Measuring the Costs of Crime

September 16, 2014 Comments off

Measuring the Costs of Crime (PDF)
Source: National Criminal Justice Reference Service
From NCJRS abstract:

The discussion first notes the importance of approximating the cost of crime in order to determine the cost-effectiveness of efforts to reduce crime. In this calculation, the authors reject an assumption often made about crime-reduction expenditures in relation to reduction in crime costs; for example, if the costs of social condition X were $100 billion and an intervention would cut the condition’s prevalence by 10 percent, the value of that intervention is estimated to be about $20 billion. The authors argue against this assumption, noting that a 10-percent reduction in the risk for criminal victimization will not generally lead to a 10-percent reduction in completed crime. This is because it will tend to reduce precaution, increasing the “supply” of criminal opportunity as “demand” falls. A 10-percent reduction in completed crime might occasion a reduction in total crime costs either greater or less than 10 percent, because of the gains from reduced precaution. Similarly, reduced criminality might lead to reduced criminal justice expenditure. The point being made in this paper is that expenditures on crime control and crime rates are not tightly bound, and a reduction in crime will not directly mitigate all the factors that result from crime. Thus, in making effective criminal justice policy, analysis of victimization costs must be supplemented by an analysis of primary and secondary avoidance costs and residual fear that affect people’s well-being. 22 references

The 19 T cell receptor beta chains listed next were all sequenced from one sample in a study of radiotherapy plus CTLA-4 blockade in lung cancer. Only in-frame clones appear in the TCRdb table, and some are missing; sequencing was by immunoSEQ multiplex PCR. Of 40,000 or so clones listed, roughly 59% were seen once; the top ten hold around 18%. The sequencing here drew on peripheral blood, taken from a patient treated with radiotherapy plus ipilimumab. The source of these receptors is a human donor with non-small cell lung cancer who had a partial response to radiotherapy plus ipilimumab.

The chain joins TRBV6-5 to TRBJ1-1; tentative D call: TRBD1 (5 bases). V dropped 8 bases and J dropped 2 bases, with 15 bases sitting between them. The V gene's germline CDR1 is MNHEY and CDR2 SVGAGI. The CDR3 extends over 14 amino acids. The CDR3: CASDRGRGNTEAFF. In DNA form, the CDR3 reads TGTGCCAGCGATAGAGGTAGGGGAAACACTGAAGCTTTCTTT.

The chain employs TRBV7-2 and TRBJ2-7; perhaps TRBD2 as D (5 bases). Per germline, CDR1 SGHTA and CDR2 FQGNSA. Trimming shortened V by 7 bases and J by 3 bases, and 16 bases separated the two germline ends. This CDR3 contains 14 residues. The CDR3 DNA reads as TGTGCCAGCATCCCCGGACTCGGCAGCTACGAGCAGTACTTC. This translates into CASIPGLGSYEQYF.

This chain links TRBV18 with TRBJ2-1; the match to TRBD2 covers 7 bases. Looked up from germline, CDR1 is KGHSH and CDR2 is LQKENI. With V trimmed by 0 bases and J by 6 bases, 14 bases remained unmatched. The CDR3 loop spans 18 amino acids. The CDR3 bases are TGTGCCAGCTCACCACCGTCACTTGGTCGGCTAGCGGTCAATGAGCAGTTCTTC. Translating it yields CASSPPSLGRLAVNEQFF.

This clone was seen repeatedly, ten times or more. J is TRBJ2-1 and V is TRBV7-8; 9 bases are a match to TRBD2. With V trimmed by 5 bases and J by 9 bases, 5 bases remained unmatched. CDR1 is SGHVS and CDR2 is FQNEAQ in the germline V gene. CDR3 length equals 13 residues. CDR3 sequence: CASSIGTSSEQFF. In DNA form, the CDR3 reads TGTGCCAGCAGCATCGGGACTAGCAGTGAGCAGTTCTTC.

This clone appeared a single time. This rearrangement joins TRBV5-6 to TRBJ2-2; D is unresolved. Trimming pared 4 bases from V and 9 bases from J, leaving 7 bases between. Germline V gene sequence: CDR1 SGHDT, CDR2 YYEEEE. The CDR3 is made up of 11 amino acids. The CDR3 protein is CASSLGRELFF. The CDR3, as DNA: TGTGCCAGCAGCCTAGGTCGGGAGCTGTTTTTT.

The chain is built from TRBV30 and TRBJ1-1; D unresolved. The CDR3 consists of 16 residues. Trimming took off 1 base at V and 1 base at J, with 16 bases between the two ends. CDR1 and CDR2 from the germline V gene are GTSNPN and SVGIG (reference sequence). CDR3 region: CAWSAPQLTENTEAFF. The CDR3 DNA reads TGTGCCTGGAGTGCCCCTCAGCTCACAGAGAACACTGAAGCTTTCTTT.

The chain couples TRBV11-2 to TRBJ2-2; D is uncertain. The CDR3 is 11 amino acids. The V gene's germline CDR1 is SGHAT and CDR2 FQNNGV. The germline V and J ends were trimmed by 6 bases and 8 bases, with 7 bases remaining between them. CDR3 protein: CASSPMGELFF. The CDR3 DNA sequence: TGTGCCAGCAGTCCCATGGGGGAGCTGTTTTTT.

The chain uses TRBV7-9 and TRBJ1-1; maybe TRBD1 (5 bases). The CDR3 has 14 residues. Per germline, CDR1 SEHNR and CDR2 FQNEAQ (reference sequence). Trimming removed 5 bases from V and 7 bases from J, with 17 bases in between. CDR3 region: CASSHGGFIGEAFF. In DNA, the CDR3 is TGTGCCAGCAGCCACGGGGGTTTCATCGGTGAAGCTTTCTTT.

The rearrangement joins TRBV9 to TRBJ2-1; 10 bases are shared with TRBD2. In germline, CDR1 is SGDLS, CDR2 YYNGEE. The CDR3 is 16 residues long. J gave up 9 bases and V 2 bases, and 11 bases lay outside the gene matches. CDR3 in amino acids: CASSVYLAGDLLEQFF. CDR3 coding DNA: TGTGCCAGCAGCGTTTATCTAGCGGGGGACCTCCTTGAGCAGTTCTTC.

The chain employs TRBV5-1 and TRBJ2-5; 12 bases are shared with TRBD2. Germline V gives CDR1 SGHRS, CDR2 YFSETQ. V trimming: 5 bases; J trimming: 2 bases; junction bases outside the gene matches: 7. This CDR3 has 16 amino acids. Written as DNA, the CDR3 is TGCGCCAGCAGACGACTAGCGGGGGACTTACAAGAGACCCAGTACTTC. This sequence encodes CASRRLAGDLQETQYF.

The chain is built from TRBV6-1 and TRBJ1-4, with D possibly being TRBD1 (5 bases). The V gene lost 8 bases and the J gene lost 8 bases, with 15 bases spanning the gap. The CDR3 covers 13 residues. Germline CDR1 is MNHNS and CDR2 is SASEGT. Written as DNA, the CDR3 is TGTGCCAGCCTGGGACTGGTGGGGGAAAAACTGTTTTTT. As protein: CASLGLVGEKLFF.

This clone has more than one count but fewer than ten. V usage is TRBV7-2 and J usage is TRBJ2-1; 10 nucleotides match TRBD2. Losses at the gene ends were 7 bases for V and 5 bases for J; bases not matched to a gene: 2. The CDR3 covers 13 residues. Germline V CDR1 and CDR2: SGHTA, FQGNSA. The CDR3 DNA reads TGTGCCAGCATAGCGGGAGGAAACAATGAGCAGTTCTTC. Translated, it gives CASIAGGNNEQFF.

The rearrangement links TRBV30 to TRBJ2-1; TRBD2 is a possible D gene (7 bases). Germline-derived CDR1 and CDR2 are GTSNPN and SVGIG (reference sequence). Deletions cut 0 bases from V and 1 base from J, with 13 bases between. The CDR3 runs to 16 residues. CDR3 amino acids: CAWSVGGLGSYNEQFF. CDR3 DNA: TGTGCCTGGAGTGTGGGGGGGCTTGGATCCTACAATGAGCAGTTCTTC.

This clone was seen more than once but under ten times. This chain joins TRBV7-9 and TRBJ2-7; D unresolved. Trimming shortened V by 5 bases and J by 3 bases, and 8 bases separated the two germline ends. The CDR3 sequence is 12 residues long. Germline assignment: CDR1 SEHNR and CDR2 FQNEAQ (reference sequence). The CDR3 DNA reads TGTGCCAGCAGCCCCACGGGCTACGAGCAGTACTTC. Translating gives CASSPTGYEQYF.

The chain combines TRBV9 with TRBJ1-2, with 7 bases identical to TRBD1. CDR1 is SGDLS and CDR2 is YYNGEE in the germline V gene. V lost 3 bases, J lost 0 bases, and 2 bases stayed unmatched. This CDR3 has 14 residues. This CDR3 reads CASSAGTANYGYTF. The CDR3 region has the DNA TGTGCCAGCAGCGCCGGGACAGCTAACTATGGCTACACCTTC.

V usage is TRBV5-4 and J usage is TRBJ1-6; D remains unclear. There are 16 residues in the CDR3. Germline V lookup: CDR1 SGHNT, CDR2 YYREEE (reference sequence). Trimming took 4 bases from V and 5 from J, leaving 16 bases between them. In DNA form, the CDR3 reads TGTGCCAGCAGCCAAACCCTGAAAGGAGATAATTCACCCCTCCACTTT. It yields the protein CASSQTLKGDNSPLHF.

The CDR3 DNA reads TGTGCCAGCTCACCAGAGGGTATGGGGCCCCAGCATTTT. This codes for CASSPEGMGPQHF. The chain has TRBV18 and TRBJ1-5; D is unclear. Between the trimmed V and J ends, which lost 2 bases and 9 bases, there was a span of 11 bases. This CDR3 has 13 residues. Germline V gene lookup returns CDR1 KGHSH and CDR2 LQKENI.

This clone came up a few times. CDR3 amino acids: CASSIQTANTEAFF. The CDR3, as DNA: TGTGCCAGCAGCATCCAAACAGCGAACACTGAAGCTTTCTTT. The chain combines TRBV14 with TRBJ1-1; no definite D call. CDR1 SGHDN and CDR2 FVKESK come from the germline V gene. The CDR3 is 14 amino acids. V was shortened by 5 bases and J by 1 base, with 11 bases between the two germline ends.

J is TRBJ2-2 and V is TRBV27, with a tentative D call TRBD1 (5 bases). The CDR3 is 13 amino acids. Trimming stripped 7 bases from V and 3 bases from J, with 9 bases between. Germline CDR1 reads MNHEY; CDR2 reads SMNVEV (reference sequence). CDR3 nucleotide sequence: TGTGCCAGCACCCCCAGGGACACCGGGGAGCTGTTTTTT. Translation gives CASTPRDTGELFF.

National Criminal Justice Reference Service — Special Feature: Youth Violence

April 11, 2014 Comments off

Special Feature: Youth Violence
Source: National Criminal Justice Reference Service

According to data released by the Office of Juvenile Justice and Delinquency Prevention, juvenile arrests for violent crimes (murder and nonnegligent manslaughter, forcible rape, robbery, and aggravated assault) declined 29% between 2006 and 2011 (Juvenile Arrests 2011, December 2013). The number of juvenile court cases involving violent offenses fell 8% between 2008 and 2009 (Juvenile Court Statistics, 2009, July 2012) and 8% between 2009 and 2010 (Juvenile Court Statistics, 2010, June 2013).